Alabama Chanin’s slow design ideals are deeply rooted in and inspired by the Slow Food Movement, whose tenets call for good, clean, and fair food for all. Local, organically sourced food echoes through the pages of the Hot and Hot Fish Club Cookbook by husband-and-wife team (and friends) Chris and Idie Hastings. In continuation of our Factory Café Chef Series, the café will feature recipes inspired by Chef Chris Hastings during the month of June. Additionally, we are proud to host Chris for our inaugural “Friends of the Café” Dinner Series on Thursday, June 12. He will also hold a brief discussion and sign copies of his book after the farm-to-table meal. A portion of ticket and book sales from the evening will benefit the Alabama Gulf Seafood organization.
Chris graduated from the Johnson & Wales Culinary School in Providence, Rhode Island, in 1984. After graduating, he began working for Frank Stitt, as Chef D’Cuisine of the Highlands Bar and Grill in Birmingham, Alabama. In the introduction to his cookbook, Chris describes how he and his wife later moved to California “with a trailer in tow, in 1989 journeyed three thousand miles from Birmingham, Alabama, to San Francisco—a hotbed of great food in America—in just two days.” In California, he helped Bradley Ogden launch the Lark Creek Inn in Larkspur, California, and witnessed the rise of the farm-to-table movement first hand.
Beckoned by the South, the Hastings returned to Birmingham in 1995 and opened the Hot and Hot Fish Club restaurant. Located in the historic Highland Park neighborhood, it was one of the first farm-to-table restaurants east of the Mississippi. In 1998, Hot and Hot Fish Club was recognized with the Robert Mondavi Culinary Award of Excellence, and in 2012 Chris was honored with the James Beard Award for Best Chef: South.
“Eating foods close to their source, prepared in a fashion that allows their pure, unadulterated flavors to shine, Is the key to a meal’s success. Developing close relationships with local farmers and purveyors is the first and most important step in great cooking,” Chris says.
Alabama, its farmers, and artisans inspire Chris and his team, and this is evident at Hot and Hot Fish Club (and throughout the cookbook). The book is based upon eating seasonably, and each chapter includes family stories, traditions, and the memories each season possesses for the Hastings. The glimpse offered into the Hastings’ lives in this book is relatable and brings each recipe to life, attaching to each a deeper meaning and importance.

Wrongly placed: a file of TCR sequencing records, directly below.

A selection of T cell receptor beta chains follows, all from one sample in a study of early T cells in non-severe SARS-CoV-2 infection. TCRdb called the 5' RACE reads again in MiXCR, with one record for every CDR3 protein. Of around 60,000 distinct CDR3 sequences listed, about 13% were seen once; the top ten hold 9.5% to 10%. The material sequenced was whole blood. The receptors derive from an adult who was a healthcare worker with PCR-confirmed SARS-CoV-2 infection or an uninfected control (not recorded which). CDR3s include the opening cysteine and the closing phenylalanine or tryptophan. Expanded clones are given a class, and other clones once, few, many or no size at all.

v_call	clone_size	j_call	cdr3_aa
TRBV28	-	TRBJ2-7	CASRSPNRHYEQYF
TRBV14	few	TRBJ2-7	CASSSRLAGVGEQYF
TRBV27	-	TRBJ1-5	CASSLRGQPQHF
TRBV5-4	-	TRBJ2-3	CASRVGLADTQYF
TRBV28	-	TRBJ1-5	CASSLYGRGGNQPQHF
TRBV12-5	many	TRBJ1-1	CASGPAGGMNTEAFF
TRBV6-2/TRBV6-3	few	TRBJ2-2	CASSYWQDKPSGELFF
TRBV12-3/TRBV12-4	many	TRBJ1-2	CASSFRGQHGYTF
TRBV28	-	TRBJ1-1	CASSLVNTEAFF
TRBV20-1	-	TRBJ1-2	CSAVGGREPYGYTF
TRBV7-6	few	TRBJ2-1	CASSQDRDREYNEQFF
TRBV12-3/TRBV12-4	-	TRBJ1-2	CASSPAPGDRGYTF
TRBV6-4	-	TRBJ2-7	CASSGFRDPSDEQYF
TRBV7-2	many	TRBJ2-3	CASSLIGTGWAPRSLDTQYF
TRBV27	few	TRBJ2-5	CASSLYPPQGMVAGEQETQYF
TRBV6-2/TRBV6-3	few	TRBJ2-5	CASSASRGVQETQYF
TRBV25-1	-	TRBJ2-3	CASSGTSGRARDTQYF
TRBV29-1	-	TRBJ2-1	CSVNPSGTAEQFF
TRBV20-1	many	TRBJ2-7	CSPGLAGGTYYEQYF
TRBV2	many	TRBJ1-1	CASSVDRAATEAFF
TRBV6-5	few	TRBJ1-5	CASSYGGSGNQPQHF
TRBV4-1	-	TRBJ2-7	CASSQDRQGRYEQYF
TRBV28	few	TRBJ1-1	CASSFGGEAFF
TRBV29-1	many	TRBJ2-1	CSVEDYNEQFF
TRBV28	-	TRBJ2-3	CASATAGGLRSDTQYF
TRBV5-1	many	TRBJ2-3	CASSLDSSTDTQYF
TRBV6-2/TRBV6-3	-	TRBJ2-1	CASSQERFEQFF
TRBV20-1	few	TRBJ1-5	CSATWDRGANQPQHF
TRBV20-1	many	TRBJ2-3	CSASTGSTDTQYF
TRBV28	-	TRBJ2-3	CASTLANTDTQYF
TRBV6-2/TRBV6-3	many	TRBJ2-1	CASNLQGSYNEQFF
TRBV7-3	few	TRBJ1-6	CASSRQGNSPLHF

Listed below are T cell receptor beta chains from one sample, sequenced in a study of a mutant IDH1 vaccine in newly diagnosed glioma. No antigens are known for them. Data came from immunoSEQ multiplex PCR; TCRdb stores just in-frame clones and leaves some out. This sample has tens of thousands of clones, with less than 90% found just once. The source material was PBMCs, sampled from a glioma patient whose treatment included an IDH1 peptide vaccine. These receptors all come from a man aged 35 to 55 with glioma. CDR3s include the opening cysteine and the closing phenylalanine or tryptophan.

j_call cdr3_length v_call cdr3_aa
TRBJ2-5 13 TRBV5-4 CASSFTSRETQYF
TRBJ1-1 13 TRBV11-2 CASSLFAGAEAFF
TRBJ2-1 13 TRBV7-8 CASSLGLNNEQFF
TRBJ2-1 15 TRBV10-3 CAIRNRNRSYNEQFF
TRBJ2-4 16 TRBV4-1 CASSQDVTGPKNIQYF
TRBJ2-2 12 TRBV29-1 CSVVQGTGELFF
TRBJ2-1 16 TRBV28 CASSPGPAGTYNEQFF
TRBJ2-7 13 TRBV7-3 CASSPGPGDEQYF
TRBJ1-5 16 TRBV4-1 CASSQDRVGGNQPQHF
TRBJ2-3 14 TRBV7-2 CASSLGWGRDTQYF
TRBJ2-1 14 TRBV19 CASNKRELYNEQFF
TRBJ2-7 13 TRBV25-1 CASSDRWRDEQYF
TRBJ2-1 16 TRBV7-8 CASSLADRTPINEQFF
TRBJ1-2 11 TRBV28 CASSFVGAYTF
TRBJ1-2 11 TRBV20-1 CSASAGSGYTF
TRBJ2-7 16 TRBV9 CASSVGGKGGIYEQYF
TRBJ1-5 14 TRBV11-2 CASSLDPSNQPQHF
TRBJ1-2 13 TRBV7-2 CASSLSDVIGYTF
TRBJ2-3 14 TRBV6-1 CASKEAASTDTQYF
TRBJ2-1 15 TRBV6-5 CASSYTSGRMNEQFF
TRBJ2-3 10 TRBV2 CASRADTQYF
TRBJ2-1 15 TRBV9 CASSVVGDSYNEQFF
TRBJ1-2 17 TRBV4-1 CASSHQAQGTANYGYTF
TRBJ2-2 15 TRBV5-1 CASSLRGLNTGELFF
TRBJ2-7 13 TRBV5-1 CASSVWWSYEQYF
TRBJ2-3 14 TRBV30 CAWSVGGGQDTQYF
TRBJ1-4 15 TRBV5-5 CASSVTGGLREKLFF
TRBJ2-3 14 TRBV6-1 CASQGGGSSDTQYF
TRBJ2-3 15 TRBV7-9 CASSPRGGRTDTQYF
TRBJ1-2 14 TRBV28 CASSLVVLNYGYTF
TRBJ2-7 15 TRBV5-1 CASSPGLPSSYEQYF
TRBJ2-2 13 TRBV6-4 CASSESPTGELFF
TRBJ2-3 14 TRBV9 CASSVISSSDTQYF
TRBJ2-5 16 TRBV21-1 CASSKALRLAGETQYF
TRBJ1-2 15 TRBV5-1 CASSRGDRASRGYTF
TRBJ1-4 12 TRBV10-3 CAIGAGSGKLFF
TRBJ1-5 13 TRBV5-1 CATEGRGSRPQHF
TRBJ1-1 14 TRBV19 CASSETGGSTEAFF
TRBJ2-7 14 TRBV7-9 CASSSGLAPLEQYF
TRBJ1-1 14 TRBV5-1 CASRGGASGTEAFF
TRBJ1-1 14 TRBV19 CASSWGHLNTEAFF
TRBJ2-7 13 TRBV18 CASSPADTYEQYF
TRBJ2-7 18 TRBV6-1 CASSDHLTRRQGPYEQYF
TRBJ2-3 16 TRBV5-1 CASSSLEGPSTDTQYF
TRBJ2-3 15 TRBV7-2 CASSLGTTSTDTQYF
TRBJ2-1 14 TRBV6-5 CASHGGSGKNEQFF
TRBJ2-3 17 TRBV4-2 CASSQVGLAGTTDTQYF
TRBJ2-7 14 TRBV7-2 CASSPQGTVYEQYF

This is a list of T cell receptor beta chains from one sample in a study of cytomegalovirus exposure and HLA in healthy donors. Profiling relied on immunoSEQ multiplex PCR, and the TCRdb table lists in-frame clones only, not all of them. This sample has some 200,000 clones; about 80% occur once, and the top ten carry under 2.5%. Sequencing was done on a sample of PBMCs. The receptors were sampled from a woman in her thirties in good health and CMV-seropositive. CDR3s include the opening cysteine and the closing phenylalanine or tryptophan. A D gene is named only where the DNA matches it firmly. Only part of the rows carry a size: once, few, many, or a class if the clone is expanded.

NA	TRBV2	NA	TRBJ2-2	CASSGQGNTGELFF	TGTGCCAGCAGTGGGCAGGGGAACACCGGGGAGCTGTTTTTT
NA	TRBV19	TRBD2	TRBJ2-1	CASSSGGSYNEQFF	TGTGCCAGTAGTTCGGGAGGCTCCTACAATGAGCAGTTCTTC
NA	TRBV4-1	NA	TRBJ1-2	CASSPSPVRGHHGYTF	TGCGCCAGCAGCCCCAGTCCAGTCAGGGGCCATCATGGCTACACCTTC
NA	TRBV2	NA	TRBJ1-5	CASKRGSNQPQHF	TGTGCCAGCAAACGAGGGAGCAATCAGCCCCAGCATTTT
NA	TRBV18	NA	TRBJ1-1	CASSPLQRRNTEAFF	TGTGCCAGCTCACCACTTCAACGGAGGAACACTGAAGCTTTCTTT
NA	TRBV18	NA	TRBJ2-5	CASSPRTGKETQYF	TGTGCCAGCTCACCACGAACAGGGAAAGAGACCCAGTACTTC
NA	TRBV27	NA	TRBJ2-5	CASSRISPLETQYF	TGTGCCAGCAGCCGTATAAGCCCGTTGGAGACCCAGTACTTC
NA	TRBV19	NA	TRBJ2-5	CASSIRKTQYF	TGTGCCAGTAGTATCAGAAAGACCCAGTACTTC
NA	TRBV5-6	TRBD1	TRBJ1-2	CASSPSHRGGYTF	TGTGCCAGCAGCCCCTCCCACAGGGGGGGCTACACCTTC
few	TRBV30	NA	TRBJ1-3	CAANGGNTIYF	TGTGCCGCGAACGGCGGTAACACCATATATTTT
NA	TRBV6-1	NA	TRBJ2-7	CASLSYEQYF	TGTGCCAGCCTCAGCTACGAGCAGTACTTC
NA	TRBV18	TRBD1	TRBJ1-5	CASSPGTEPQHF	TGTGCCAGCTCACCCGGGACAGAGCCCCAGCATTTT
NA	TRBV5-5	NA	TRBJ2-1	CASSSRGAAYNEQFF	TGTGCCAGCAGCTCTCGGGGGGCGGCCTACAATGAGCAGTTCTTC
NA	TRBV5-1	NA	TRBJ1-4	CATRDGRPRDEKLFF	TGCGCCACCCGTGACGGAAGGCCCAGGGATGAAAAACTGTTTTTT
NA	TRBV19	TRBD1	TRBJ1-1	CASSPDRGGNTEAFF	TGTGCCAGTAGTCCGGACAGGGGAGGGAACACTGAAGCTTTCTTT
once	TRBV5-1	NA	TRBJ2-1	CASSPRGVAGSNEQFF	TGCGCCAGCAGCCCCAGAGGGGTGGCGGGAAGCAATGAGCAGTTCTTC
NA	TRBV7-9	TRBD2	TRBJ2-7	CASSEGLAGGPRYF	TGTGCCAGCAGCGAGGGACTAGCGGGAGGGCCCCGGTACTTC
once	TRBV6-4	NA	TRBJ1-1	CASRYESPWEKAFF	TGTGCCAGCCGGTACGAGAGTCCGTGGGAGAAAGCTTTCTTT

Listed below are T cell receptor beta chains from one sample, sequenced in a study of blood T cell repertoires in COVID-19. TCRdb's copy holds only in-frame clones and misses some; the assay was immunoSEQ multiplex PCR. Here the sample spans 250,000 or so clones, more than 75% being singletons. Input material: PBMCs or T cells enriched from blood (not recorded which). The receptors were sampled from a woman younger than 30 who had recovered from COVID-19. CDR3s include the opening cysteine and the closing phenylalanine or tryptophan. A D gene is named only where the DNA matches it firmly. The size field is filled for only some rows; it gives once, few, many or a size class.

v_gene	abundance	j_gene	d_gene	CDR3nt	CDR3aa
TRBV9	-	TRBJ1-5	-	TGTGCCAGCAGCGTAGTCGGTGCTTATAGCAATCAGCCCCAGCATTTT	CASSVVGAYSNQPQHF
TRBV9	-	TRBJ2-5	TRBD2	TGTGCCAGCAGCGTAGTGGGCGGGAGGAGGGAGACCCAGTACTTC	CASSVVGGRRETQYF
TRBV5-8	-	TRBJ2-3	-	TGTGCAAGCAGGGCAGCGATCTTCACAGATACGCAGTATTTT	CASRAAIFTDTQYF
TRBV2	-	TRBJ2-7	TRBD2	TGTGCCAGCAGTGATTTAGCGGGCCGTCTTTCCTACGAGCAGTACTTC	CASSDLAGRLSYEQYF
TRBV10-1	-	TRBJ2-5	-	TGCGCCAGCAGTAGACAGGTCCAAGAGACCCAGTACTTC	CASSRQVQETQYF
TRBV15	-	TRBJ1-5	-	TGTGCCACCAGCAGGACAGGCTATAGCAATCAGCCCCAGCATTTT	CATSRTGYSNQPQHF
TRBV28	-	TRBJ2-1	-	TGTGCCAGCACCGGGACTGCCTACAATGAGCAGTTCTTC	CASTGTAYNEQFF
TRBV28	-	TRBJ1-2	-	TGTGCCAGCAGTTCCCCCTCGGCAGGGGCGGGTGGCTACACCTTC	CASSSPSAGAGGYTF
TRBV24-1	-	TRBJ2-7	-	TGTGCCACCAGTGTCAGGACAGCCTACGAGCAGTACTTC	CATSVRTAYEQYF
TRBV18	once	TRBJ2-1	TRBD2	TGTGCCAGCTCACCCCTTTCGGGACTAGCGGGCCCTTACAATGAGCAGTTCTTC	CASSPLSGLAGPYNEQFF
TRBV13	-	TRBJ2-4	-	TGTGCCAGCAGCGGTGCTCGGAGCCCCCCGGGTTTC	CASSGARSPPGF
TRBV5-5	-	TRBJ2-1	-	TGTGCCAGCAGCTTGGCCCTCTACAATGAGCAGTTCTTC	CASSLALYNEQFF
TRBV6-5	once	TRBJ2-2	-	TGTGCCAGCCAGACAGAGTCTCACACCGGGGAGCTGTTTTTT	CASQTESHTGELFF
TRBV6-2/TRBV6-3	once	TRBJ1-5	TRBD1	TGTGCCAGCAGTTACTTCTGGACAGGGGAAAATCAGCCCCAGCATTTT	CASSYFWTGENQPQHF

In the cookbook—and in life—Chris celebrates family. He especially focuses on the importance of fathers, including accounts of traditional crabbing trips to Pawley’s Island in South Carolina he took as a boy with his father—a tradition that he continues with his sons, Zeb and Vincent . Highlighting Chris (and his recipes) in the café during June is quite appropriate, since Father’s Day is just around the corner. Chris describes his own father as being a “man of a creative bent—architect, artist, sculptor, and master pumpkin carver.” Chris writes that his father’s creative spirit has inspired an artistic streak within his relationship with his own children.
“The practice of preparing and consuming good food, and the manifold joys and solaces that practice provides, is what this marvel of a cookbook is about,” Chris writes. “What makes it as richly satisfying a creation as a perfect béchamel sauce is that the making and eating of food is not only magical to the Hastings but sacramental: the outward and visible sign of the graces that attend celebrations with friends and family; paying attention and due respect to the places and seasons in our lives; taking pains.”
Images courtesy of Chris and Idie Hastings, Hot and Hot Fish Club, and Alabama Gulf Seafood.
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